I'm a Unix SA by trade and I absolutely require performance and reliabilty at work, at home, and on the road. I need things to work every time I use them, and for the first time in my life I have that in a machine I can throw in the tourpak of my Harley and know that at the next wifi-restaurant I'll be able to log in via the VPN, check my systems, read my mail, work interactively via both Windows tools and Mac tools and terminal sessions via ssh, and still have Streets and Trips open to see where the next gas stop is going to be.

    dp
     
  15. joem

    joem

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    1,247
    Ummm.... No negative baggage here, right? :confused:
     
  16. dkp

    dkp

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    1,367
    Show me where I'm wrong. You can't be hearing for the first time that Windows is crap. That's on the record, not baggage. There is an entire industry built around the fact that Windows is crap. There would be no Symantec, no ClamAV, no Norton Utilities, no PC Tools, and a hell of a lot of other stuff if Windows weren't crap. The gentleman who opened this thread came in with baggage and no facts - just supposition. See the difference yet?

    And he did ask for straight talk and that's what I gave him. Get over it.

    dp
     
  17. constant

    constant

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    Make sure you have the guest OS running, then in the VM menu, select "Install Parallels Tools".
    .
     
  18. mbovaird

    mbovaird

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    Misunderstood

    I think you misunderstood me. When I was referring to it being "buggy and slow", I was simply reading about many of the issues and challenges people were having with it. Using it yesterday, I found it to be quite acceptable actually.....except for the mouse thing, which apparently "PD Tools" will solve - whatever that is.

    Yes, Windows is crap....and in a world where it represents 97% (or whatever it is) of the installed OS's in the business world.....we have little choice - especially when our custom apps are designed to work only in Windows. I dislike Windows as much as the next guy, but until some MAJOR organizations start making the switch to OS X (read: see the light) - nothing is going to change.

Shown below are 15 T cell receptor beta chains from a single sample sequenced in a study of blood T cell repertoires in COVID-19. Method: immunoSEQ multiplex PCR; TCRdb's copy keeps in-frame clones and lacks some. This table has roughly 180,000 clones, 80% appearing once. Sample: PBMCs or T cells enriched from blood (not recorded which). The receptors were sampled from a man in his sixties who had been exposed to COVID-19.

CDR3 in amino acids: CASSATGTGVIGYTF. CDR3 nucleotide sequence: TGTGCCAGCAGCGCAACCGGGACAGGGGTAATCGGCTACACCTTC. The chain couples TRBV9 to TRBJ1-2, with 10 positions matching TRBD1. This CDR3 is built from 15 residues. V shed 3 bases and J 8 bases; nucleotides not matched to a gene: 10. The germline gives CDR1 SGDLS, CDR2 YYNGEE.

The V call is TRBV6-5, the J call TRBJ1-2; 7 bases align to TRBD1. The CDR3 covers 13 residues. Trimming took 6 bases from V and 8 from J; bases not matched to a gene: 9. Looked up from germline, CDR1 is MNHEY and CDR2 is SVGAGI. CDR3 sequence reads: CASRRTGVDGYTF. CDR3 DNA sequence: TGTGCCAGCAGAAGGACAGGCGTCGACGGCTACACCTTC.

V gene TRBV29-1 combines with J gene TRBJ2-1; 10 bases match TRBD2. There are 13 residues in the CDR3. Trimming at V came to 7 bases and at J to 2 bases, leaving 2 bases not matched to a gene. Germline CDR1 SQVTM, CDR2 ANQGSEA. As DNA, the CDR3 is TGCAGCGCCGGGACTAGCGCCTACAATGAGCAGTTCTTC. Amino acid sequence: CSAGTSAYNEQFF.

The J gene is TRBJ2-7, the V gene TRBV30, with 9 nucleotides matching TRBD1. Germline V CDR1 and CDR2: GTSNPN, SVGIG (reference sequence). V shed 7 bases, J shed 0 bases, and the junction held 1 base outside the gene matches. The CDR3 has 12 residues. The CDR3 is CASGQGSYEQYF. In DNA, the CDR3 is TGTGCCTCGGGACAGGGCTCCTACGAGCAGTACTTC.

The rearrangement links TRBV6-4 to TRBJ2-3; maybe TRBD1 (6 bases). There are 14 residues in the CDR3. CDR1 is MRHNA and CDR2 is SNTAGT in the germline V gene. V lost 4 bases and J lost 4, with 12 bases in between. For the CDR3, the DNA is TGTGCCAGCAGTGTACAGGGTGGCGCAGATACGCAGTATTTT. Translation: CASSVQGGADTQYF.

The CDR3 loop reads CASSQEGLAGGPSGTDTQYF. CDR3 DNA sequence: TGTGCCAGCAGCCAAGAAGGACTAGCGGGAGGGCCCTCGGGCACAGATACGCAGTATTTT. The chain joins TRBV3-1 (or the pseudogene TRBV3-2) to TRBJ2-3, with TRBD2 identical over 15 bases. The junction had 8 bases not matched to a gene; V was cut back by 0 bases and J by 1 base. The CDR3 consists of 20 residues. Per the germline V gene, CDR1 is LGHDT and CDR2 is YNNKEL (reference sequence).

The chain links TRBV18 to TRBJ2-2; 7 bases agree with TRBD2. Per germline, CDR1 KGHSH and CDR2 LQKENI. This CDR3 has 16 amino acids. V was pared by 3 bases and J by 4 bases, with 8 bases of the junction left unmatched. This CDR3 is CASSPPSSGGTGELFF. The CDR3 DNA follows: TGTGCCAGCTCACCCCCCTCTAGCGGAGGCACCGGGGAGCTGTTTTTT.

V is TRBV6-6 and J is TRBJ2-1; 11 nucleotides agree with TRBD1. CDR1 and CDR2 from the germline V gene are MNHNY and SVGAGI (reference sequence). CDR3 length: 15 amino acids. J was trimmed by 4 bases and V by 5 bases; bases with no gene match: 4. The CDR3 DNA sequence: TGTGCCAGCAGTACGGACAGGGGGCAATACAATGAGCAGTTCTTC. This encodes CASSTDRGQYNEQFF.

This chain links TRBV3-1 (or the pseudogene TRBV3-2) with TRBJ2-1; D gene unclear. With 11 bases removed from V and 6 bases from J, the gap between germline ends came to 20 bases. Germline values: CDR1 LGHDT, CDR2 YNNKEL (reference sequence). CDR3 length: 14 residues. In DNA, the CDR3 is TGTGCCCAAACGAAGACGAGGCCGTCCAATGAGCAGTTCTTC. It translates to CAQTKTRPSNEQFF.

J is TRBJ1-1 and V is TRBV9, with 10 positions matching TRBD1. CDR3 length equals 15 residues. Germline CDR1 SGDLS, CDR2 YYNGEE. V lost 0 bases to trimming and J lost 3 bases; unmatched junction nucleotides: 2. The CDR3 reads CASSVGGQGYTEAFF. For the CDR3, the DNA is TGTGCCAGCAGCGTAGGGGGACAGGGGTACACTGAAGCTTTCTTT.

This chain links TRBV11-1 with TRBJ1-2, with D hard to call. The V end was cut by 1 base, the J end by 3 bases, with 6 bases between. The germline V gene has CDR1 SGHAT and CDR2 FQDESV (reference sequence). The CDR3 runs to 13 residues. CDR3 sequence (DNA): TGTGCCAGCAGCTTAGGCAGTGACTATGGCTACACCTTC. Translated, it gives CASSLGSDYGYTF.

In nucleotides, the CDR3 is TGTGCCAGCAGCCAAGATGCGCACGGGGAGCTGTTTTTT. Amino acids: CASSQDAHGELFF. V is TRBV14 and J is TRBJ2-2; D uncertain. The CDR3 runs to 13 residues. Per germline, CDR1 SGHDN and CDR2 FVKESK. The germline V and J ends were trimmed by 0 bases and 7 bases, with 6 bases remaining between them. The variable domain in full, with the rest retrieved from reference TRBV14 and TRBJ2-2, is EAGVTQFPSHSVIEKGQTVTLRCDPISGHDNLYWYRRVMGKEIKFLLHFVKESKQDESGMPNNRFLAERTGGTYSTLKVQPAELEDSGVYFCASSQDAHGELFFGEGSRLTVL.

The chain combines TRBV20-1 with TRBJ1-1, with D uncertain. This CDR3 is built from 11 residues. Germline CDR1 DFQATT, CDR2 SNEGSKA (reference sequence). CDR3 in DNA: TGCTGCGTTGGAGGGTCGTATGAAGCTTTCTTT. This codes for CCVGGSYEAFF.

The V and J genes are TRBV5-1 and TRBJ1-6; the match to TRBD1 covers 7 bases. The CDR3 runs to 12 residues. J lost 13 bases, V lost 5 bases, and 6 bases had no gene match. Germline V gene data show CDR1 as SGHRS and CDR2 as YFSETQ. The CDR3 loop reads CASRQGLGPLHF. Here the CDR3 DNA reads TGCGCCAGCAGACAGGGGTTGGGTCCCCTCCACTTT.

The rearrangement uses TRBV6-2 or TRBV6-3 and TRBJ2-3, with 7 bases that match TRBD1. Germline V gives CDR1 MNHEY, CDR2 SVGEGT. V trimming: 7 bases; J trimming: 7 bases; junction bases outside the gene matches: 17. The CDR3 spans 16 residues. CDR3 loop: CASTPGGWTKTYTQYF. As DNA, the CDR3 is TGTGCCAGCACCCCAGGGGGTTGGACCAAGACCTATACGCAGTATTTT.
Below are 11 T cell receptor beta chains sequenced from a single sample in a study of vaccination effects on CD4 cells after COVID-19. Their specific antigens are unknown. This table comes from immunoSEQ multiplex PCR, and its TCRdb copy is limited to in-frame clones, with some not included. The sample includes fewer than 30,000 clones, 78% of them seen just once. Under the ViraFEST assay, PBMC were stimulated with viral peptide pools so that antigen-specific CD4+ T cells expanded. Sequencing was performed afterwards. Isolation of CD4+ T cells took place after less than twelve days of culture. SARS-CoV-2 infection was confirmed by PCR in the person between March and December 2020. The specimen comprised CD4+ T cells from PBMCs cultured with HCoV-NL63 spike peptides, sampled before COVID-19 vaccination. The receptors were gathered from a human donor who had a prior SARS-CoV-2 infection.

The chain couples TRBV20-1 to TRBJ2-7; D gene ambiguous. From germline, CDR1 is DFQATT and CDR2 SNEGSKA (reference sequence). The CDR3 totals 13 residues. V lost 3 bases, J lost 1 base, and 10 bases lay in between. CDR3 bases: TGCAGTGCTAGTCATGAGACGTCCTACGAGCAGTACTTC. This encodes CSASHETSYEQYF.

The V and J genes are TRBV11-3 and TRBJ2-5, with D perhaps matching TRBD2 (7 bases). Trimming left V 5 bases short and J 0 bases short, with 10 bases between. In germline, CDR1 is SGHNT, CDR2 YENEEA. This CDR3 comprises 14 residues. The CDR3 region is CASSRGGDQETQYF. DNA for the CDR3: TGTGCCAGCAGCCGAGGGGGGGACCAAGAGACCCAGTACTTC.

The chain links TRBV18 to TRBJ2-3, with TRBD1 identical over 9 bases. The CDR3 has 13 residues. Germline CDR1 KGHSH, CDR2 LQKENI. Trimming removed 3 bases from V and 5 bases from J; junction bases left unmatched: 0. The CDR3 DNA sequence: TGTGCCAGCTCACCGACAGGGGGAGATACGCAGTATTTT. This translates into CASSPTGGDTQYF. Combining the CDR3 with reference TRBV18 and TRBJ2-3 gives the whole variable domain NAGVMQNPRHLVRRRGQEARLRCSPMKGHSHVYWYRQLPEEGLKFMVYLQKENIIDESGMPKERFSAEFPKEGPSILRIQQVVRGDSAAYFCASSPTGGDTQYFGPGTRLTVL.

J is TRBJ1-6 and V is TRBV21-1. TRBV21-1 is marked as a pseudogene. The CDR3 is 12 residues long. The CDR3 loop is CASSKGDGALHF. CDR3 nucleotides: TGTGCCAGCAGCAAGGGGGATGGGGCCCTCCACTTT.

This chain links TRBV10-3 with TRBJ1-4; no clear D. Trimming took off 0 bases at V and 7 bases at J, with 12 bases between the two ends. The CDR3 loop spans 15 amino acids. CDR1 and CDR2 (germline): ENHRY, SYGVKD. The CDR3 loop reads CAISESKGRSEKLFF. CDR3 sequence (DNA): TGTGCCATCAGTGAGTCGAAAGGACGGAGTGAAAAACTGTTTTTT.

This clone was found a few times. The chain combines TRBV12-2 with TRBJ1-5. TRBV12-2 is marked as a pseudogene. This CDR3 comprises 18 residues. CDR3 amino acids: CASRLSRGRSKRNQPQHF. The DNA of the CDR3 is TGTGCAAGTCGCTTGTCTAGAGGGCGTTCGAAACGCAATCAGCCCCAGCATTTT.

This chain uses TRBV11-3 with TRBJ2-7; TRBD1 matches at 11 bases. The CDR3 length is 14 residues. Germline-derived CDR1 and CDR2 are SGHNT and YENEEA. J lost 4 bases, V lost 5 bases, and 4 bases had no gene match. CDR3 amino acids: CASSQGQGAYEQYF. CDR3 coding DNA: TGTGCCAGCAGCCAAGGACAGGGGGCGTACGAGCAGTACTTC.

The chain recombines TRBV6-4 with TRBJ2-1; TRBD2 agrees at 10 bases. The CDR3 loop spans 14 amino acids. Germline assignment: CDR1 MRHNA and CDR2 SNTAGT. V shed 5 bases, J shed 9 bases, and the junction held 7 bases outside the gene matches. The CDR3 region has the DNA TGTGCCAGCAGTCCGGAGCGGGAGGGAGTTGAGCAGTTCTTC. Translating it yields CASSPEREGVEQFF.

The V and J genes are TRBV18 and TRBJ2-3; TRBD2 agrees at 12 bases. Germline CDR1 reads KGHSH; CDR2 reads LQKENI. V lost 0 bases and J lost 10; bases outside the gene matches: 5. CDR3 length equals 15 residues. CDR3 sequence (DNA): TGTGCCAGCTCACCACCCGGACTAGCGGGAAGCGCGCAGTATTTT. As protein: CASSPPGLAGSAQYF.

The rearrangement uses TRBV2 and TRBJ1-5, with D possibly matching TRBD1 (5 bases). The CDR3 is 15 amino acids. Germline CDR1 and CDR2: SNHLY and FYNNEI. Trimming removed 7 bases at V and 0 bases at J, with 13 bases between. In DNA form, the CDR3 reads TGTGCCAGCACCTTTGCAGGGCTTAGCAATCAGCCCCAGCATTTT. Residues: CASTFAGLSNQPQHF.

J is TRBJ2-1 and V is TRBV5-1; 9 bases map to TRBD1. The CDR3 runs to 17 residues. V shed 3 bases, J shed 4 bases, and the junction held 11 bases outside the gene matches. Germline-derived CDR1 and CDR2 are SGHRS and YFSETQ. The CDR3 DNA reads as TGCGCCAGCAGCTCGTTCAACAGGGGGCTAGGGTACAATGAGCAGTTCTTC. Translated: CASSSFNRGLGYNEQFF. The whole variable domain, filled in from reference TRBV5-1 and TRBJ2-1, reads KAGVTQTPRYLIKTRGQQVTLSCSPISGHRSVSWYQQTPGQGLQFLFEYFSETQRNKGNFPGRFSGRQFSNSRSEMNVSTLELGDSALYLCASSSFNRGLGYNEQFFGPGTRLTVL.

I'm hoping Apple will come out with their own version of Parallels. Installing OS X, Bootcamp XP and Parallels is a HUGE waste of drive space on a laptop.....but it looks like that's what I'm going to have to do to get optimum performance. Parallels SHOULD have been able to use the Bootcamp install of XP - rather than yet again installing another OS......but that's technology....

    Mike
     
  19. constant

    constant

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    Hello Mike,

    You seem to be still wondering what PD Tools is. Parallels Desktop Tools is the answer.

    Now if you wish to install Parallels Tools, all you have to do is read my last post, and you will know.

    Also, feel free to thank me for not getting into symantics, and just giving you straight answers.
    .
     
  20. joem

    joem

    Messages:
    1,247
    Get over it? I'm not a platform partisan. I'm typing this on an MBP, which I like. I have several Macs and PCs, all of which have their uses. The support industry you refer to is not built around Windows being crap, but around Windows being popular, and the primary target of hackers. I'm pretty sure that if Apple had 95% of the market, the situation would be reversed.

    Straight talk includes the fact that Windows is the most popular operating system ever released, and will probably remain so for quite a while, regardless of the technical superiority of other systems in certain contexts.

    I don't see Windows as crap (whatever that may mean). I see it as something I have to deal with, and don't get emotional over it. When I have a choice, I use my Macs. When the best software for the job is a Windows package, I use Windows, either on raw hardware, or via Parallels (which is the reason we're all here, right?).

    All systems, Win, Mac, *NIX, mainframes, and everything else have their pluses and minuses. If there weren't pluses, they wouldn't be in use, and if there weren't minuses, there would be only one.

    So let's cut the "crap" and "get over" the emotional partisanship, and just deal with the facts, which do not include emotional judgments.